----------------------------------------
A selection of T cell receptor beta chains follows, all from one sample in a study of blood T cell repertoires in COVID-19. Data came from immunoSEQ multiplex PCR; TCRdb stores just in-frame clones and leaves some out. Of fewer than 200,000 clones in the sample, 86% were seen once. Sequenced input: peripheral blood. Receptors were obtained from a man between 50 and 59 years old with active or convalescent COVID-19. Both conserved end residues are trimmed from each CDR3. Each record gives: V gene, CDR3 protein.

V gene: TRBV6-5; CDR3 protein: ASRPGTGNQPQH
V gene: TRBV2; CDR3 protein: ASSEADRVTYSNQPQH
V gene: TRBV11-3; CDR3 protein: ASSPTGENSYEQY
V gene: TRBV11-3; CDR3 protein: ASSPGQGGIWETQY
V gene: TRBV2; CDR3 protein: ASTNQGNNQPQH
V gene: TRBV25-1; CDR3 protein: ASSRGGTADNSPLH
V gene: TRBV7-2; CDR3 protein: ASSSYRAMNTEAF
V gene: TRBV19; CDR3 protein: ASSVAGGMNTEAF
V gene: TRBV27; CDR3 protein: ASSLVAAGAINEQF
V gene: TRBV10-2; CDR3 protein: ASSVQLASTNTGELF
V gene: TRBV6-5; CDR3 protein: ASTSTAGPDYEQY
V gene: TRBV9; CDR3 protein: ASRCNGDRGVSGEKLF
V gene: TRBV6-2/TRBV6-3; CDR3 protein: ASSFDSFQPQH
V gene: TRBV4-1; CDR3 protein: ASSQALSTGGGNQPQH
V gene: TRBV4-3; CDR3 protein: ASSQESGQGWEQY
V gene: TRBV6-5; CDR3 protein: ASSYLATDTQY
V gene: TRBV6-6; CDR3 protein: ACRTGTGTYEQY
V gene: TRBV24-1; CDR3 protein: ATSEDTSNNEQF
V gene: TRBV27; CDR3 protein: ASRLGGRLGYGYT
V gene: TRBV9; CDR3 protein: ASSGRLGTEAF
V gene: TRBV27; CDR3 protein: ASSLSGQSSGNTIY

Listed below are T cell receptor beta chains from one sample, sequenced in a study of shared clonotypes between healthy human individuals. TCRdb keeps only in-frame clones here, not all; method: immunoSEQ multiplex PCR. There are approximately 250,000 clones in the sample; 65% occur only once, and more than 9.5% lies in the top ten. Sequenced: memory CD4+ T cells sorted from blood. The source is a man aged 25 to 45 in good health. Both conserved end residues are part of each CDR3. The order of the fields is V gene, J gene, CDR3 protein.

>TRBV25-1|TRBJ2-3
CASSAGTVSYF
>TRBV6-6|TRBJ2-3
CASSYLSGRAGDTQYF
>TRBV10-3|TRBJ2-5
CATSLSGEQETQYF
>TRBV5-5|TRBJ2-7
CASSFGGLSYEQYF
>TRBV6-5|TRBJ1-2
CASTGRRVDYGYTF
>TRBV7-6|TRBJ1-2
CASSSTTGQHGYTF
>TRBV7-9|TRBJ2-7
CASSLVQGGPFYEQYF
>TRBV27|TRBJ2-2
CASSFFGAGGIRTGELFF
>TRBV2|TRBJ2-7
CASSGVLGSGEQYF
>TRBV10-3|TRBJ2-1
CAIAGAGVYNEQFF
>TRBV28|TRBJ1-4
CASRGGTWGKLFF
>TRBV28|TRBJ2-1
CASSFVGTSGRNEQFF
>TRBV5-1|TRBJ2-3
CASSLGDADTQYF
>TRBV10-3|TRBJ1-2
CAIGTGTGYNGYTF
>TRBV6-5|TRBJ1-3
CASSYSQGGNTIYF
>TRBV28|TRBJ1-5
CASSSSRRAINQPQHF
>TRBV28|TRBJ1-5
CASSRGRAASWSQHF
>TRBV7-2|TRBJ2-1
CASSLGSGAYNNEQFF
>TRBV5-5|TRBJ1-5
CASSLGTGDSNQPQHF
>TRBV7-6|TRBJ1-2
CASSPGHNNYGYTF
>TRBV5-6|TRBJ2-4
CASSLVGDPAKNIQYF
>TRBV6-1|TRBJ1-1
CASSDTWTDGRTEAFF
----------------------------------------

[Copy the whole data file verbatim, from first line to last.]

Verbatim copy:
A selection of T cell receptor beta chains follows, all from one sample in a study of blood T cell repertoires in COVID-19. Data came from immunoSEQ multiplex PCR; TCRdb stores just in-frame clones and leaves some out. Of fewer than 200,000 clones in the sample, 86% were seen once. Sequenced input: peripheral blood. Receptors were obtained from a man between 50 and 59 years old with active or convalescent COVID-19. Both conserved end residues are trimmed from each CDR3. Each record gives: V gene, CDR3 protein.

V gene: TRBV6-5; CDR3 protein: ASRPGTGNQPQH
V gene: TRBV2; CDR3 protein: ASSEADRVTYSNQPQH
V gene: TRBV11-3; CDR3 protein: ASSPTGENSYEQY
V gene: TRBV11-3; CDR3 protein: ASSPGQGGIWETQY
V gene: TRBV2; CDR3 protein: ASTNQGNNQPQH
V gene: TRBV25-1; CDR3 protein: ASSRGGTADNSPLH
V gene: TRBV7-2; CDR3 protein: ASSSYRAMNTEAF
V gene: TRBV19; CDR3 protein: ASSVAGGMNTEAF
V gene: TRBV27; CDR3 protein: ASSLVAAGAINEQF
V gene: TRBV10-2; CDR3 protein: ASSVQLASTNTGELF
V gene: TRBV6-5; CDR3 protein: ASTSTAGPDYEQY
V gene: TRBV9; CDR3 protein: ASRCNGDRGVSGEKLF
V gene: TRBV6-2/TRBV6-3; CDR3 protein: ASSFDSFQPQH
V gene: TRBV4-1; CDR3 protein: ASSQALSTGGGNQPQH
V gene: TRBV4-3; CDR3 protein: ASSQESGQGWEQY
V gene: TRBV6-5; CDR3 protein: ASSYLATDTQY
V gene: TRBV6-6; CDR3 protein: ACRTGTGTYEQY
V gene: TRBV24-1; CDR3 protein: ATSEDTSNNEQF
V gene: TRBV27; CDR3 protein: ASRLGGRLGYGYT
V gene: TRBV9; CDR3 protein: ASSGRLGTEAF
V gene: TRBV27; CDR3 protein: ASSLSGQSSGNTIY

Listed below are T cell receptor beta chains from one sample, sequenced in a study of shared clonotypes between healthy human individuals. TCRdb keeps only in-frame clones here, not all; method: immunoSEQ multiplex PCR. There are approximately 250,000 clones in the sample; 65% occur only once, and more than 9.5% lies in the top ten. Sequenced: memory CD4+ T cells sorted from blood. The source is a man aged 25 to 45 in good health. Both conserved end residues are part of each CDR3. The order of the fields is V gene, J gene, CDR3 protein.

>TRBV25-1|TRBJ2-3
CASSAGTVSYF
>TRBV6-6|TRBJ2-3
CASSYLSGRAGDTQYF
>TRBV10-3|TRBJ2-5
CATSLSGEQETQYF
>TRBV5-5|TRBJ2-7
CASSFGGLSYEQYF
>TRBV6-5|TRBJ1-2
CASTGRRVDYGYTF
>TRBV7-6|TRBJ1-2
CASSSTTGQHGYTF
>TRBV7-9|TRBJ2-7
CASSLVQGGPFYEQYF
>TRBV27|TRBJ2-2
CASSFFGAGGIRTGELFF
>TRBV2|TRBJ2-7
CASSGVLGSGEQYF
>TRBV10-3|TRBJ2-1
CAIAGAGVYNEQFF
>TRBV28|TRBJ1-4
CASRGGTWGKLFF
>TRBV28|TRBJ2-1
CASSFVGTSGRNEQFF
>TRBV5-1|TRBJ2-3
CASSLGDADTQYF
>TRBV10-3|TRBJ1-2
CAIGTGTGYNGYTF
>TRBV6-5|TRBJ1-3
CASSYSQGGNTIYF
>TRBV28|TRBJ1-5
CASSSSRRAINQPQHF
>TRBV28|TRBJ1-5
CASSRGRAASWSQHF
>TRBV7-2|TRBJ2-1
CASSLGSGAYNNEQFF
>TRBV5-5|TRBJ1-5
CASSLGTGDSNQPQHF
>TRBV7-6|TRBJ1-2
CASSPGHNNYGYTF
>TRBV5-6|TRBJ2-4
CASSLVGDPAKNIQYF
>TRBV6-1|TRBJ1-1
CASSDTWTDGRTEAFF